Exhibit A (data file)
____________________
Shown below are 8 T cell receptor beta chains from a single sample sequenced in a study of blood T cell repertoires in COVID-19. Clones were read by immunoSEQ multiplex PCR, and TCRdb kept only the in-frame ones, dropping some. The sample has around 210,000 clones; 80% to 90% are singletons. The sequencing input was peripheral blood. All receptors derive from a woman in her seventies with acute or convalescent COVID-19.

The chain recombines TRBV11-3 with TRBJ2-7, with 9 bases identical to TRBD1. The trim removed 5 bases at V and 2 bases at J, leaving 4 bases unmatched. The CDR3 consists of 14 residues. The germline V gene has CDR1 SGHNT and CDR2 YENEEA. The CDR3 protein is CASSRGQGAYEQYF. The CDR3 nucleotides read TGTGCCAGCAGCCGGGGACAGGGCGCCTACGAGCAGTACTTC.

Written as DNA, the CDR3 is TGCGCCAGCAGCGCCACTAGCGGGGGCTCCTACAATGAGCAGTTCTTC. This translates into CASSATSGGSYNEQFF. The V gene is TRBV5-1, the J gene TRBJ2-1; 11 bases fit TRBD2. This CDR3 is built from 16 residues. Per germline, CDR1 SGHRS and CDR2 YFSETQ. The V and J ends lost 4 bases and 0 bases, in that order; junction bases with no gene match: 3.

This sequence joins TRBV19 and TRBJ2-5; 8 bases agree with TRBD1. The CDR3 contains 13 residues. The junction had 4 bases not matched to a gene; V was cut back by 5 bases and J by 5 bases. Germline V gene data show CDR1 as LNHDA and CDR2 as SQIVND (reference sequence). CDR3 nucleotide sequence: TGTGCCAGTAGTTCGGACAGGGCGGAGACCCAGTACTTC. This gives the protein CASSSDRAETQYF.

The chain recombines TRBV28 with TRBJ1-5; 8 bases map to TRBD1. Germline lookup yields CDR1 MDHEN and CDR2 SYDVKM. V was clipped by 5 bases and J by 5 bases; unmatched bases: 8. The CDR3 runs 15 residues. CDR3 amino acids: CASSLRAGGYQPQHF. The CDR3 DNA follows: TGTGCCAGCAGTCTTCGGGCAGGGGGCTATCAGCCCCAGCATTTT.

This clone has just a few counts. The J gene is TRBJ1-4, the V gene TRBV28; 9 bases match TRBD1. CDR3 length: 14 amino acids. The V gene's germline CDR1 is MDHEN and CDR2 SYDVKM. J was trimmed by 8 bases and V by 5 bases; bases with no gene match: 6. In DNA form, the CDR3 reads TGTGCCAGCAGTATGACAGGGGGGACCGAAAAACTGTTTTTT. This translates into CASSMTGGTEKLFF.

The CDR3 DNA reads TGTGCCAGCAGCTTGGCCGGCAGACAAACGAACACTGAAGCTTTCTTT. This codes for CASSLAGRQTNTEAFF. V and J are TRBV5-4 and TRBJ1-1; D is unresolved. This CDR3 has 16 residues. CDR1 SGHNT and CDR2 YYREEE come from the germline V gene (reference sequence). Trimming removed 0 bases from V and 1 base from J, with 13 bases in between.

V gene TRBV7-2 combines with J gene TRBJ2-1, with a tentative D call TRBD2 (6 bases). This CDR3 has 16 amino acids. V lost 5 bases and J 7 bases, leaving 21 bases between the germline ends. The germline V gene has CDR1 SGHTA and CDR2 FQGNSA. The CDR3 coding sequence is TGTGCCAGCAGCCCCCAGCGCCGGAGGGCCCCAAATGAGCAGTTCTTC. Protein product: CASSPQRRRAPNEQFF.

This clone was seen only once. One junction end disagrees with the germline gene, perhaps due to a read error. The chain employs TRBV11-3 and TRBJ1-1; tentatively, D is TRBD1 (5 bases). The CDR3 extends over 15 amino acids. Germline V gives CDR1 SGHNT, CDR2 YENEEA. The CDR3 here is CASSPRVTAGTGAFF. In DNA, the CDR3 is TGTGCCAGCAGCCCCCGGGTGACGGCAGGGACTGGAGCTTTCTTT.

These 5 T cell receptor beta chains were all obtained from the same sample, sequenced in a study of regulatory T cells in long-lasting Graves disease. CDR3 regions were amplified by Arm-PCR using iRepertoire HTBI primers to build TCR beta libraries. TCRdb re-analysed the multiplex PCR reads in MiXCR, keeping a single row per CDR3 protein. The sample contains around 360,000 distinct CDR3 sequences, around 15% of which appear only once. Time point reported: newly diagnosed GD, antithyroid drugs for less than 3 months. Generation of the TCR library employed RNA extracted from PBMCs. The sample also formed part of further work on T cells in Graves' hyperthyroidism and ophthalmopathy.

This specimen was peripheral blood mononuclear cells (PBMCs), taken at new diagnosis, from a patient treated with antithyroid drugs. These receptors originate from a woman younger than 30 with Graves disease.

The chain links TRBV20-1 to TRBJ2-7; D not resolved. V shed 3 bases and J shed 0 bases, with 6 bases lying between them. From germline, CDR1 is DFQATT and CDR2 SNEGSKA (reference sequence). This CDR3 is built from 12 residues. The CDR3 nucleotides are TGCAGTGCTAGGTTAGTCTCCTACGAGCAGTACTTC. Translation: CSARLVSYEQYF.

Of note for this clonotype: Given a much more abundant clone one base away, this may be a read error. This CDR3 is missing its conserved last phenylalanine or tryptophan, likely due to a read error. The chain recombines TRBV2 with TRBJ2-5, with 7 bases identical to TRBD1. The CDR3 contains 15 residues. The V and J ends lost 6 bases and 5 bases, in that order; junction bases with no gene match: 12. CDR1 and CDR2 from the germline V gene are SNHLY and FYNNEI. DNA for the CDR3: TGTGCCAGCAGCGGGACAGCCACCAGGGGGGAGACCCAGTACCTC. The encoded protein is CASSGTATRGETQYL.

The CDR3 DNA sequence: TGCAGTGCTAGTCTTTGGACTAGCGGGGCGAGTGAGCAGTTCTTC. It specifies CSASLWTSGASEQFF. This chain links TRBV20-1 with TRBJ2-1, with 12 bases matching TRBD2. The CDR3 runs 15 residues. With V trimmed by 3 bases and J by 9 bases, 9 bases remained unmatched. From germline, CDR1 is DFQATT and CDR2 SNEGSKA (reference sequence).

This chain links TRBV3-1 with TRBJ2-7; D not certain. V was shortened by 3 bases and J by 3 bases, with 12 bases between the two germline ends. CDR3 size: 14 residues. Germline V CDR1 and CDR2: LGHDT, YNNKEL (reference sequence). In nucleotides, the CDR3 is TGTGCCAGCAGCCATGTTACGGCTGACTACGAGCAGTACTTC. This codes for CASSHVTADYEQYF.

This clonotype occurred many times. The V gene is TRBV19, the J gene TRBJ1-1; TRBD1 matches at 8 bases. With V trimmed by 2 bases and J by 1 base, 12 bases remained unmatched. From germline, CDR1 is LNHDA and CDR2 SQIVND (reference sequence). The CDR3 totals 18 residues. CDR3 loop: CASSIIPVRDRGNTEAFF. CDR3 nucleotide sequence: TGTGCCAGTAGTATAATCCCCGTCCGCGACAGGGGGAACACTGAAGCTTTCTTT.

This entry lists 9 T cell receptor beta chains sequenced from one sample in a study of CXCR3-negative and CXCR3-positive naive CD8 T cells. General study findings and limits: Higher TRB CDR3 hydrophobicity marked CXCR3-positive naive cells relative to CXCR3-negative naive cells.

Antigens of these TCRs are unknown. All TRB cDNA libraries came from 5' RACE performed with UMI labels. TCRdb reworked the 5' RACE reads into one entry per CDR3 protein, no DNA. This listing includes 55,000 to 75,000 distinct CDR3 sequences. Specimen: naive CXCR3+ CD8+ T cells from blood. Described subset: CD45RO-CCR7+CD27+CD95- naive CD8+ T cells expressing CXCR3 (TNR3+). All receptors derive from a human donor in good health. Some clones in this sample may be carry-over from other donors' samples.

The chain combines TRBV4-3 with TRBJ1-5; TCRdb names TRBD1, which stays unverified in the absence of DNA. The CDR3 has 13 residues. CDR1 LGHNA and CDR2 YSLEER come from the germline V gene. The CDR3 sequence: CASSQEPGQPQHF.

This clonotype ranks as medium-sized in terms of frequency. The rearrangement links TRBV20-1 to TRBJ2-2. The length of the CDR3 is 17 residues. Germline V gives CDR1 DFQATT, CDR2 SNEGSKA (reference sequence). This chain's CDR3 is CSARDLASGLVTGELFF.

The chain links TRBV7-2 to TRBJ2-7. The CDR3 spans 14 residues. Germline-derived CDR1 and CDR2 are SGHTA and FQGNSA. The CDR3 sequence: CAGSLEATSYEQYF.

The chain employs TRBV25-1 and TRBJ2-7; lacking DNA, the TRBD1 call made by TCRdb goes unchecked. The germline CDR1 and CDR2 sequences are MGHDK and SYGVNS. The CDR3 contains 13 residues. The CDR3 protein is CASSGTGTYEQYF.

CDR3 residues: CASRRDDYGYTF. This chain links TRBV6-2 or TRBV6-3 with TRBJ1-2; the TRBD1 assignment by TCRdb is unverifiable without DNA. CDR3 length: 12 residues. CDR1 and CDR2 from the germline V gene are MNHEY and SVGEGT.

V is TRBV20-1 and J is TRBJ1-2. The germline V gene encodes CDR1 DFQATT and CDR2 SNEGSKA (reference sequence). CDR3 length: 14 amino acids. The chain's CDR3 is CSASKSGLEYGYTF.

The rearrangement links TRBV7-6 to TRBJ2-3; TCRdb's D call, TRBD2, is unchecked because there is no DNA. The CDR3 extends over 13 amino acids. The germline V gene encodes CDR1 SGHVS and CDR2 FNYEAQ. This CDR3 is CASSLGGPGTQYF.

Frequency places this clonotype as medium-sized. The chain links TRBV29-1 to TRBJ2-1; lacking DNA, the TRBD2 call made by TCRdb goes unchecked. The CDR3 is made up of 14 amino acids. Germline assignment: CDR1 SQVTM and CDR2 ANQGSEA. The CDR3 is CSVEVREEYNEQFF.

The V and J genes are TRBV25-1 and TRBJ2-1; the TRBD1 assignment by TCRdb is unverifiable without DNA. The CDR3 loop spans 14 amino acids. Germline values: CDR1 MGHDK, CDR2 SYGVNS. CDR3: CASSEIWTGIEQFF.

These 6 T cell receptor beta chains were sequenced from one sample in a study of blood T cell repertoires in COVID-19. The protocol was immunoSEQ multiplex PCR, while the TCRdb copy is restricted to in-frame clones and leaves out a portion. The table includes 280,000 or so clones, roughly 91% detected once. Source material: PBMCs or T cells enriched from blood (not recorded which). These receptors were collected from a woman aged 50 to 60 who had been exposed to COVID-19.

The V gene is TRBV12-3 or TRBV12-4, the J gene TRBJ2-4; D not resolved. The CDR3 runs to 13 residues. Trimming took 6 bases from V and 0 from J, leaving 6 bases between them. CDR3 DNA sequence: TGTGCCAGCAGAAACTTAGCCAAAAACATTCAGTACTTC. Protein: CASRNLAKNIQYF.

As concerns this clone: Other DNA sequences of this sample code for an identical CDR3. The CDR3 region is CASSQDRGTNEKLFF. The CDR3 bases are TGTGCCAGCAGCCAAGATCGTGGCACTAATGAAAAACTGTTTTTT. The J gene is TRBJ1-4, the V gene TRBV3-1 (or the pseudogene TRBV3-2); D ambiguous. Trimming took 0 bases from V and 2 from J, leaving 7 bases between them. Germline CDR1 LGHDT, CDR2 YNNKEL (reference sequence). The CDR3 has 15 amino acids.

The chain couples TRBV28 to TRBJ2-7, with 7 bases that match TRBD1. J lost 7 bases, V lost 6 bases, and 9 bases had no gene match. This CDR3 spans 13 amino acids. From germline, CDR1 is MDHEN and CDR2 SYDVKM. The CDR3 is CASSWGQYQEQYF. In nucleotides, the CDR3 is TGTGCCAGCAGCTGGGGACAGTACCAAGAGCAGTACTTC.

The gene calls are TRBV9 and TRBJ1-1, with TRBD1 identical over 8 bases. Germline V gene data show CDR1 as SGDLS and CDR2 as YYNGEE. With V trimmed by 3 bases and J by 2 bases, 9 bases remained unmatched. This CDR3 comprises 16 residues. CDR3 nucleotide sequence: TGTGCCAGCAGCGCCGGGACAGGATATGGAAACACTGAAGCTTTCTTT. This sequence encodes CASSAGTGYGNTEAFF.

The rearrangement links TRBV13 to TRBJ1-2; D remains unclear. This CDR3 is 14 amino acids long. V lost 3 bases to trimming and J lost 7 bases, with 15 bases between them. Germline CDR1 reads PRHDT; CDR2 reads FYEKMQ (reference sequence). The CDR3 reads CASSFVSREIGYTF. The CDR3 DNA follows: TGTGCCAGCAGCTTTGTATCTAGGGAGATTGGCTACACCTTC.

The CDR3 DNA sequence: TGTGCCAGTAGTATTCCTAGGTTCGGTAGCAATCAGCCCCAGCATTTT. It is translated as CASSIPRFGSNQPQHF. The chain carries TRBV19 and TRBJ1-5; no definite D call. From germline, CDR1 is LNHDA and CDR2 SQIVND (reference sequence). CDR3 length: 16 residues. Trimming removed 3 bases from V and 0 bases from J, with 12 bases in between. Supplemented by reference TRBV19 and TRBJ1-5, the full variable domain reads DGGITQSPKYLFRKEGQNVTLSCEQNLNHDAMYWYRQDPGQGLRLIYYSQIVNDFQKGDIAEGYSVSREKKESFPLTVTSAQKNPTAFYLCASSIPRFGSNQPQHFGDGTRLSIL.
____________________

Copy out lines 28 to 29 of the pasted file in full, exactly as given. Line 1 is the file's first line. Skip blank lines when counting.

These 6 T cell receptor beta chains were sequenced from one sample in a study of blood T cell repertoires in COVID-19. The protocol was immunoSEQ multiplex PCR, while the TCRdb copy is restricted to in-frame clones and leaves out a portion. The table includes 280,000 or so clones, roughly 91% detected once. Source material: PBMCs or T cells enriched from blood (not recorded which). These receptors were collected from a woman aged 50 to 60 who had been exposed to COVID-19.

The V gene is TRBV12-3 or TRBV12-4, the J gene TRBJ2-4; D not resolved. The CDR3 runs to 13 residues. Trimming took 6 bases from V and 0 from J, leaving 6 bases between them. CDR3 DNA sequence: TGTGCCAGCAGAAACTTAGCCAAAAACATTCAGTACTTC. Protein: CASRNLAKNIQYF.